James Stern on the Myth of Nonrivalry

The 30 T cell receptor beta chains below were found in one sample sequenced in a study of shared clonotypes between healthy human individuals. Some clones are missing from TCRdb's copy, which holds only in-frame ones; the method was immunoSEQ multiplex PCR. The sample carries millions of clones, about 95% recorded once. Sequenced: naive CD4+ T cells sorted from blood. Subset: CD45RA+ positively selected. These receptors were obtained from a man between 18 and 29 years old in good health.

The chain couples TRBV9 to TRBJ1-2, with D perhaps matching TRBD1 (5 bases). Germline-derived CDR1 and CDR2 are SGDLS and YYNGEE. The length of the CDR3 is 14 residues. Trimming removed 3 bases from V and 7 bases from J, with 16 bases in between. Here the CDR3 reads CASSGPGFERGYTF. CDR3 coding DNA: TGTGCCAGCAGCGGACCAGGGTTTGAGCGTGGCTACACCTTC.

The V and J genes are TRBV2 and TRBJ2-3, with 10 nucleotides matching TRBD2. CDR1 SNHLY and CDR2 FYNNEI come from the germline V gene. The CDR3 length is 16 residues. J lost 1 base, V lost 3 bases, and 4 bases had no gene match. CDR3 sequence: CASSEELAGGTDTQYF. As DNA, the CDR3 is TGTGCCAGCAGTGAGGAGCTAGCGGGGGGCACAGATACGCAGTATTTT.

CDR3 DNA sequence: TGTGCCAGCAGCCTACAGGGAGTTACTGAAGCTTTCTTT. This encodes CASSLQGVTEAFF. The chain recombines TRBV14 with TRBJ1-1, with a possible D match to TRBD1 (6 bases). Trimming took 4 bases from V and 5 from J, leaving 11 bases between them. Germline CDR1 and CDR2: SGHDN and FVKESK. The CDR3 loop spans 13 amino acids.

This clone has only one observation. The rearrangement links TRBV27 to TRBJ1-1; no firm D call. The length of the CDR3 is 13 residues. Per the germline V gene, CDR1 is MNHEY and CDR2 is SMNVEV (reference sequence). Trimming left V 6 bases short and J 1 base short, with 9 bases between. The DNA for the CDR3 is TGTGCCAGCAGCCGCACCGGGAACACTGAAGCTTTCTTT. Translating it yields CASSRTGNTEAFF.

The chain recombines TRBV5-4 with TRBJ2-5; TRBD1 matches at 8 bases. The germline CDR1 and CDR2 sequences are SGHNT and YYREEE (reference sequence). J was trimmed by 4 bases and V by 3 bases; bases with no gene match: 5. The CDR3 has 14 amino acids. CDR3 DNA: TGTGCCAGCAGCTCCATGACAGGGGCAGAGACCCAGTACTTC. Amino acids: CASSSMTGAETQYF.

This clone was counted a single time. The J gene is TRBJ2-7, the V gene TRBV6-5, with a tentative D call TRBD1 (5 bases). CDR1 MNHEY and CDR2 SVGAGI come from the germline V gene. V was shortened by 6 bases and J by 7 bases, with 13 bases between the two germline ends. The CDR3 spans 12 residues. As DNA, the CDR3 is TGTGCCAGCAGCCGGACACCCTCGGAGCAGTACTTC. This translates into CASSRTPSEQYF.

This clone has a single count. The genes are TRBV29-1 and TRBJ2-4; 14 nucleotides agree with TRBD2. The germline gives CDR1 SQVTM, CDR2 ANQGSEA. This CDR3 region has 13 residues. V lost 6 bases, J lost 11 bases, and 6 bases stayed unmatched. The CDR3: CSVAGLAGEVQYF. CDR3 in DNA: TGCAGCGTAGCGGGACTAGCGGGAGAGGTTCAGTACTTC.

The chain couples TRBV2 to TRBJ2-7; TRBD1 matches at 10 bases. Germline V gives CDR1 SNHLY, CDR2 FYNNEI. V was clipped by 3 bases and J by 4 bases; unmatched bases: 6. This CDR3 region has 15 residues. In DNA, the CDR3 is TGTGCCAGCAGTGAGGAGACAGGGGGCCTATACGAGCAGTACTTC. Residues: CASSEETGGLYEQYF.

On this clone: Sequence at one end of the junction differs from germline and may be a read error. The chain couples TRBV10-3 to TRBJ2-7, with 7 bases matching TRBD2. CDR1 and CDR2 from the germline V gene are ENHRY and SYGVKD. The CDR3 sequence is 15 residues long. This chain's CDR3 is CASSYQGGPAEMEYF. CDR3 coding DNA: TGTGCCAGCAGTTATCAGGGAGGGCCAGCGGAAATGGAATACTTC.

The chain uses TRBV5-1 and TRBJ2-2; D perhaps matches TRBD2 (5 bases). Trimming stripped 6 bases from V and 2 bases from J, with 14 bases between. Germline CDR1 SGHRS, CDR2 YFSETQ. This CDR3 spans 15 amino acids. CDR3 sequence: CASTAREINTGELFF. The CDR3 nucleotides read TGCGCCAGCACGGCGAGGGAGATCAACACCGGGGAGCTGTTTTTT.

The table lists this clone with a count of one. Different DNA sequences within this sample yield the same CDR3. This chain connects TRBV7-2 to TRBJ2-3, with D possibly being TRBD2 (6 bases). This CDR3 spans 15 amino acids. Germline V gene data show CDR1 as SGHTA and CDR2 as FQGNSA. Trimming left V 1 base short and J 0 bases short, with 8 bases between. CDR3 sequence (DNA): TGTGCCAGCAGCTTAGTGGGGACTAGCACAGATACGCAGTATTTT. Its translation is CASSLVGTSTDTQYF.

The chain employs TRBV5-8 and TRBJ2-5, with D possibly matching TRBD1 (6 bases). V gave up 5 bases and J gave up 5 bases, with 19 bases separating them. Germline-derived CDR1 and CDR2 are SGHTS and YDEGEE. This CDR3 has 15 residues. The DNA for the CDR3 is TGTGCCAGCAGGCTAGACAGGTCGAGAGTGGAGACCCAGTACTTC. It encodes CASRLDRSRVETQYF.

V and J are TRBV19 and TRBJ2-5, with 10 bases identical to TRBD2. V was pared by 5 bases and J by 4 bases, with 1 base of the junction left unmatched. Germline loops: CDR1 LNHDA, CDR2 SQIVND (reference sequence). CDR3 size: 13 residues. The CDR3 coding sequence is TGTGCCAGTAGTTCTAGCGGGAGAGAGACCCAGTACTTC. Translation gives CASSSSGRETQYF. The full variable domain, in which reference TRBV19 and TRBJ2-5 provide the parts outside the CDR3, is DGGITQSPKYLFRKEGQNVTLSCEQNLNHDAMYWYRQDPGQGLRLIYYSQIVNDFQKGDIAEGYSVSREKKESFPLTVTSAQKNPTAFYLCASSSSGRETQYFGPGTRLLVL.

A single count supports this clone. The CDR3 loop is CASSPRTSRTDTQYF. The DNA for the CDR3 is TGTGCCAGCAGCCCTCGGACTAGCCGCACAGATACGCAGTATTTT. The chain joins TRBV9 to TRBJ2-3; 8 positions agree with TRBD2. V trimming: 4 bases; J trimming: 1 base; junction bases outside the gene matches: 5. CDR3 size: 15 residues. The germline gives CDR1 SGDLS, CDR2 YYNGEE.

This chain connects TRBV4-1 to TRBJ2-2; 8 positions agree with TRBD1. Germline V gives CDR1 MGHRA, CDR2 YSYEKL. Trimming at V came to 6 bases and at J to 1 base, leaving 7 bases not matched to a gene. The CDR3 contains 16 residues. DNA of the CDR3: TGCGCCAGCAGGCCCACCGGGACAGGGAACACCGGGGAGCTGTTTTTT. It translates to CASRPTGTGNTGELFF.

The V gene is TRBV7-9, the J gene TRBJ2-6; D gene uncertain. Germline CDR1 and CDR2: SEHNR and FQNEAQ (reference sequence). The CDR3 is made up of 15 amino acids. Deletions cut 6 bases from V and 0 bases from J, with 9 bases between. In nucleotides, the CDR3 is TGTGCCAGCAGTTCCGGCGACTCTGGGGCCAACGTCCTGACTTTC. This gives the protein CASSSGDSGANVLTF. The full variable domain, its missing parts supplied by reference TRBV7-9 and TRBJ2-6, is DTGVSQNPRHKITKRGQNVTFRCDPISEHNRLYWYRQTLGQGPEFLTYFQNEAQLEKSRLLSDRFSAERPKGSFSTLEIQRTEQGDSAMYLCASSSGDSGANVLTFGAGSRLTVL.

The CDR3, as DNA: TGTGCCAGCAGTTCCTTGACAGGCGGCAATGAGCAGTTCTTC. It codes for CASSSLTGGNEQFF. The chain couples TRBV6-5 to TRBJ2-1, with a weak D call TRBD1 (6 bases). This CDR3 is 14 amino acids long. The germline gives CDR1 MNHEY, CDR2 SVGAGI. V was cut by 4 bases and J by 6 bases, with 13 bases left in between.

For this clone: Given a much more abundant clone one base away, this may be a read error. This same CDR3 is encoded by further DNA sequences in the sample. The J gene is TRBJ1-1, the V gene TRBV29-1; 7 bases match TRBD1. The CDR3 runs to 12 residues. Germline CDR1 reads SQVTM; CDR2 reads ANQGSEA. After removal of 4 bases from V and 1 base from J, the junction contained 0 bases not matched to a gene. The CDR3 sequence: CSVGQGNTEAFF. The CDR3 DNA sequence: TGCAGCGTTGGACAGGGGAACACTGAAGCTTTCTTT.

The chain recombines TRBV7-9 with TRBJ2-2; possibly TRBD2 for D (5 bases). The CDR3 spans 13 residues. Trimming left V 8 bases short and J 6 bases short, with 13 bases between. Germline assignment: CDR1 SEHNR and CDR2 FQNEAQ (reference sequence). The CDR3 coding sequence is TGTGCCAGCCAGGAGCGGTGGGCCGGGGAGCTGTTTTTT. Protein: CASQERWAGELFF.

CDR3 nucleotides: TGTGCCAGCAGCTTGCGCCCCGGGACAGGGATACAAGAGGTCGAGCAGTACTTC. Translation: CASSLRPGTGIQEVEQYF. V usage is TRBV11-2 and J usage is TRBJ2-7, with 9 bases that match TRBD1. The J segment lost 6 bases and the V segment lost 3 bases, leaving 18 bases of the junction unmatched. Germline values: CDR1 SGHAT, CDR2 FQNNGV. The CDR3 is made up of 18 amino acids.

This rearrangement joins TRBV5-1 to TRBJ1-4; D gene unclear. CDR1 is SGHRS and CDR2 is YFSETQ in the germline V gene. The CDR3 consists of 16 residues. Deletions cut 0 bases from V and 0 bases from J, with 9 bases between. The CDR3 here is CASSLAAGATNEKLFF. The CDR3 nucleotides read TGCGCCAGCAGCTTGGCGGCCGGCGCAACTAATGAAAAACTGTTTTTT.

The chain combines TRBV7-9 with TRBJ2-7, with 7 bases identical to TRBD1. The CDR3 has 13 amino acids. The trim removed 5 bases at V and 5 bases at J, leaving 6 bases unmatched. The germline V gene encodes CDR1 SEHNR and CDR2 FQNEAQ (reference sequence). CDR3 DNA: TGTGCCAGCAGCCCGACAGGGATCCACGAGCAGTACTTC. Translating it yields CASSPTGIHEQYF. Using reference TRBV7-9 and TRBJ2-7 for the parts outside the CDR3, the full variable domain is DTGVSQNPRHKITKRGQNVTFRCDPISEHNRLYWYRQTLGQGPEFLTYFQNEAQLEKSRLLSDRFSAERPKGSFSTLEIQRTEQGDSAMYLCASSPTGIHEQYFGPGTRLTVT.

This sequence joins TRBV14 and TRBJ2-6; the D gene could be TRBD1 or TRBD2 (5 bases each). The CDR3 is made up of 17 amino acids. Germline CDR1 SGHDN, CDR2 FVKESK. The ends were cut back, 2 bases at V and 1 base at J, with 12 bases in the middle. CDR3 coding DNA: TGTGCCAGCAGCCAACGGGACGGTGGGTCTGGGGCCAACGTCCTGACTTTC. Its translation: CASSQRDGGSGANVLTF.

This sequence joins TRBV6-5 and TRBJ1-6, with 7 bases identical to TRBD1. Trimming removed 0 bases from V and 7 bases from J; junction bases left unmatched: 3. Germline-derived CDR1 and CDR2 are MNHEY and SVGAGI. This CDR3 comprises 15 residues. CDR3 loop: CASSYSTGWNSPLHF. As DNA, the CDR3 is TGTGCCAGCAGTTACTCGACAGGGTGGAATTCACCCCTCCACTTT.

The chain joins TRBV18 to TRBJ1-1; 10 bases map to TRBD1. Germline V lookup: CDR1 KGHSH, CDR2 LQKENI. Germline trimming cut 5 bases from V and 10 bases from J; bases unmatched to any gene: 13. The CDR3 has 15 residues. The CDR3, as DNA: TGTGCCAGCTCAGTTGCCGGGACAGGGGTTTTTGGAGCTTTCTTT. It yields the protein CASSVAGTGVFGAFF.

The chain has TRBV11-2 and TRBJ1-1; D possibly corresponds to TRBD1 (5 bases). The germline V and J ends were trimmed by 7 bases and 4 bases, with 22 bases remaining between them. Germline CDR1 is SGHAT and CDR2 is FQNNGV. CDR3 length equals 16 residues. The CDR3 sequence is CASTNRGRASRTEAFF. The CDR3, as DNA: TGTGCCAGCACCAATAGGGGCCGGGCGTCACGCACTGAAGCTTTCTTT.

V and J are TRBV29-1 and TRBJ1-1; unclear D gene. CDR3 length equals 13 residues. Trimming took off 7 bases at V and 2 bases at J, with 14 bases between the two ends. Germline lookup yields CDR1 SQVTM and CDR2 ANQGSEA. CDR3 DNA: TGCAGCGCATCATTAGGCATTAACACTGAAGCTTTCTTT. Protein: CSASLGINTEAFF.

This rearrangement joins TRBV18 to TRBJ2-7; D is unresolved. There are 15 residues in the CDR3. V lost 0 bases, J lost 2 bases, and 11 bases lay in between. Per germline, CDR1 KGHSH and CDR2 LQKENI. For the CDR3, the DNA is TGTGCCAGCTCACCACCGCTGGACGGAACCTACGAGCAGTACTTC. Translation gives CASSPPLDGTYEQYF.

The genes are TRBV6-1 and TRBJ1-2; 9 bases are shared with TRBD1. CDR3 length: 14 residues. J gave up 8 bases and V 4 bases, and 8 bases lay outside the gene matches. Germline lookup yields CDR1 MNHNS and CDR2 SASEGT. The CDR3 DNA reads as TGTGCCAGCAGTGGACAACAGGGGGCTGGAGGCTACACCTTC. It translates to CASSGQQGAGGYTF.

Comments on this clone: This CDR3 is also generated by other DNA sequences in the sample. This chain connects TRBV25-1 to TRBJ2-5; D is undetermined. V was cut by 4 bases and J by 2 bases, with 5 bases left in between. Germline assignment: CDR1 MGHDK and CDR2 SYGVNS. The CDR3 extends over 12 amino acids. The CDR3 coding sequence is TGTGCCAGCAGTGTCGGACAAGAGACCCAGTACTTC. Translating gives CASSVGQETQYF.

In this episode, James Y. Stern, Associate Professor of Law at William & Mary Law School, discusses his article "Intellectual Property & the Myth of Nonrivalry." Stern begins by describing the conventional economic theory of property and public goods, and how it structures the prevailing view of intellectual property among legal scholars in the United States. Specifically most scholars assume that property conventionally allocates scarce or rival resources, but because information is non-rival, allocation is unnecessary, and the only legitimate goal is providing an incentive for production. He argues that information actually is rival, because different people have different preferences for how it is used. Accordingly, public goods economics cannot provide an empirical justification for intellectual property, which is fundamentally an expression of normative values. Stern is on Twitter at @JamesYStern. His scholarship is available on SSRN.